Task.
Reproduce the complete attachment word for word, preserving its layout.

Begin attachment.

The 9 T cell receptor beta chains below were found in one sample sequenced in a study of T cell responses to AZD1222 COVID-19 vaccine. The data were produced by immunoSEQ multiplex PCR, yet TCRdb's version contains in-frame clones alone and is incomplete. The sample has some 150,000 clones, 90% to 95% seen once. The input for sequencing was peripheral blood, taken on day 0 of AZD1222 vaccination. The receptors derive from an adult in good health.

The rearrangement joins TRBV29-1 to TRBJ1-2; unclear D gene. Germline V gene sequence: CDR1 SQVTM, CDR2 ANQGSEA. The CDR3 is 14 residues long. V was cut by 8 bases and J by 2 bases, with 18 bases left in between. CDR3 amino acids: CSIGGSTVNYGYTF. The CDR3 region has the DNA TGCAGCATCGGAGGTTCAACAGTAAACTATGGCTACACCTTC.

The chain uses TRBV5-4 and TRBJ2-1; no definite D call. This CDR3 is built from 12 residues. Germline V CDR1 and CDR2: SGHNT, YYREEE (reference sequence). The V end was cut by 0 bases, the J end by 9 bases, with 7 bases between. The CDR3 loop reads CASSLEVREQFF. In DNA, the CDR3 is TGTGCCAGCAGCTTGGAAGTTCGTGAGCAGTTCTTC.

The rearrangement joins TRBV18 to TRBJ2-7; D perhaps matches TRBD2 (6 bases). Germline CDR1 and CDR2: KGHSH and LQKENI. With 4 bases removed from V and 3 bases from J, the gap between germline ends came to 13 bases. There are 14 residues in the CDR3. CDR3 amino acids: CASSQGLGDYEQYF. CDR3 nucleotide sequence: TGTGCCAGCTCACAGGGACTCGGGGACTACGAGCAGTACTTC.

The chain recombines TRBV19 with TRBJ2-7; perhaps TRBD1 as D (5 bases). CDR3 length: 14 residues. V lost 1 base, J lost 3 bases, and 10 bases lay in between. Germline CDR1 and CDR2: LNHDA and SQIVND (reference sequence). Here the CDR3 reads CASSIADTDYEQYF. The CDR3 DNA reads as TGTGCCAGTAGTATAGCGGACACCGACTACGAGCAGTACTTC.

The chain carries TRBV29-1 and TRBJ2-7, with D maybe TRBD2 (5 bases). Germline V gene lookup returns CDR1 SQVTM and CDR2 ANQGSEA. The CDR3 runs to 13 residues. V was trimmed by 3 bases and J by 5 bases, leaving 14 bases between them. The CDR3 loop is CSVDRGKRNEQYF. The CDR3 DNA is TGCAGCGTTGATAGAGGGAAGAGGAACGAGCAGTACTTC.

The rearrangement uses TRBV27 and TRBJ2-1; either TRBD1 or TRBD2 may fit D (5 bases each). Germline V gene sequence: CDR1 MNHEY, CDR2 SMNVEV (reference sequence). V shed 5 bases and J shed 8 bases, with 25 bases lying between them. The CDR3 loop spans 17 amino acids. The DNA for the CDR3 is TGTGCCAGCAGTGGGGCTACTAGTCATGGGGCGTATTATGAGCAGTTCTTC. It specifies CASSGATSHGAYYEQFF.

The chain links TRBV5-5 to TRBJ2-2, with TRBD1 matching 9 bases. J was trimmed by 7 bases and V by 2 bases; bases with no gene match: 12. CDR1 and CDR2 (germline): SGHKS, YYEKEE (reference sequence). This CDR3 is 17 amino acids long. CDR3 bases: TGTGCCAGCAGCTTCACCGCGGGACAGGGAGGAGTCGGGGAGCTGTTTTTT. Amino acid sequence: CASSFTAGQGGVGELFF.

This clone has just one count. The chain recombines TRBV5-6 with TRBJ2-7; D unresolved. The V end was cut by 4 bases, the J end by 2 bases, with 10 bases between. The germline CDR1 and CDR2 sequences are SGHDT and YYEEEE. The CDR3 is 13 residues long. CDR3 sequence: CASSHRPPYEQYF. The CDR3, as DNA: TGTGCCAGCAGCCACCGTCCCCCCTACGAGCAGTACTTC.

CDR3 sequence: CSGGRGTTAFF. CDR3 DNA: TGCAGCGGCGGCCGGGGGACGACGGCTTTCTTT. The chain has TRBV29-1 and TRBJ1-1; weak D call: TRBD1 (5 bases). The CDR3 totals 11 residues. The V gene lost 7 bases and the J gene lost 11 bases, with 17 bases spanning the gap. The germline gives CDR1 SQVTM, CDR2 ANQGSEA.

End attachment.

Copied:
The 9 T cell receptor beta chains below were found in one sample sequenced in a study of T cell responses to AZD1222 COVID-19 vaccine. The data were produced by immunoSEQ multiplex PCR, yet TCRdb's version contains in-frame clones alone and is incomplete. The sample has some 150,000 clones, 90% to 95% seen once. The input for sequencing was peripheral blood, taken on day 0 of AZD1222 vaccination. The receptors derive from an adult in good health.

The rearrangement joins TRBV29-1 to TRBJ1-2; unclear D gene. Germline V gene sequence: CDR1 SQVTM, CDR2 ANQGSEA. The CDR3 is 14 residues long. V was cut by 8 bases and J by 2 bases, with 18 bases left in between. CDR3 amino acids: CSIGGSTVNYGYTF. The CDR3 region has the DNA TGCAGCATCGGAGGTTCAACAGTAAACTATGGCTACACCTTC.

The chain uses TRBV5-4 and TRBJ2-1; no definite D call. This CDR3 is built from 12 residues. Germline V CDR1 and CDR2: SGHNT, YYREEE (reference sequence). The V end was cut by 0 bases, the J end by 9 bases, with 7 bases between. The CDR3 loop reads CASSLEVREQFF. In DNA, the CDR3 is TGTGCCAGCAGCTTGGAAGTTCGTGAGCAGTTCTTC.

The rearrangement joins TRBV18 to TRBJ2-7; D perhaps matches TRBD2 (6 bases). Germline CDR1 and CDR2: KGHSH and LQKENI. With 4 bases removed from V and 3 bases from J, the gap between germline ends came to 13 bases. There are 14 residues in the CDR3. CDR3 amino acids: CASSQGLGDYEQYF. CDR3 nucleotide sequence: TGTGCCAGCTCACAGGGACTCGGGGACTACGAGCAGTACTTC.

The chain recombines TRBV19 with TRBJ2-7; perhaps TRBD1 as D (5 bases). CDR3 length: 14 residues. V lost 1 base, J lost 3 bases, and 10 bases lay in between. Germline CDR1 and CDR2: LNHDA and SQIVND (reference sequence). Here the CDR3 reads CASSIADTDYEQYF. The CDR3 DNA reads as TGTGCCAGTAGTATAGCGGACACCGACTACGAGCAGTACTTC.

The chain carries TRBV29-1 and TRBJ2-7, with D maybe TRBD2 (5 bases). Germline V gene lookup returns CDR1 SQVTM and CDR2 ANQGSEA. The CDR3 runs to 13 residues. V was trimmed by 3 bases and J by 5 bases, leaving 14 bases between them. The CDR3 loop is CSVDRGKRNEQYF. The CDR3 DNA is TGCAGCGTTGATAGAGGGAAGAGGAACGAGCAGTACTTC.

The rearrangement uses TRBV27 and TRBJ2-1; either TRBD1 or TRBD2 may fit D (5 bases each). Germline V gene sequence: CDR1 MNHEY, CDR2 SMNVEV (reference sequence). V shed 5 bases and J shed 8 bases, with 25 bases lying between them. The CDR3 loop spans 17 amino acids. The DNA for the CDR3 is TGTGCCAGCAGTGGGGCTACTAGTCATGGGGCGTATTATGAGCAGTTCTTC. It specifies CASSGATSHGAYYEQFF.

The chain links TRBV5-5 to TRBJ2-2, with TRBD1 matching 9 bases. J was trimmed by 7 bases and V by 2 bases; bases with no gene match: 12. CDR1 and CDR2 (germline): SGHKS, YYEKEE (reference sequence). This CDR3 is 17 amino acids long. CDR3 bases: TGTGCCAGCAGCTTCACCGCGGGACAGGGAGGAGTCGGGGAGCTGTTTTTT. Amino acid sequence: CASSFTAGQGGVGELFF.

This clone has just one count. The chain recombines TRBV5-6 with TRBJ2-7; D unresolved. The V end was cut by 4 bases, the J end by 2 bases, with 10 bases between. The germline CDR1 and CDR2 sequences are SGHDT and YYEEEE. The CDR3 is 13 residues long. CDR3 sequence: CASSHRPPYEQYF. The CDR3, as DNA: TGTGCCAGCAGCCACCGTCCCCCCTACGAGCAGTACTTC.

CDR3 sequence: CSGGRGTTAFF. CDR3 DNA: TGCAGCGGCGGCCGGGGGACGACGGCTTTCTTT. The chain has TRBV29-1 and TRBJ1-1; weak D call: TRBD1 (5 bases). The CDR3 totals 11 residues. The V gene lost 7 bases and the J gene lost 11 bases, with 17 bases spanning the gap. The germline gives CDR1 SQVTM, CDR2 ANQGSEA.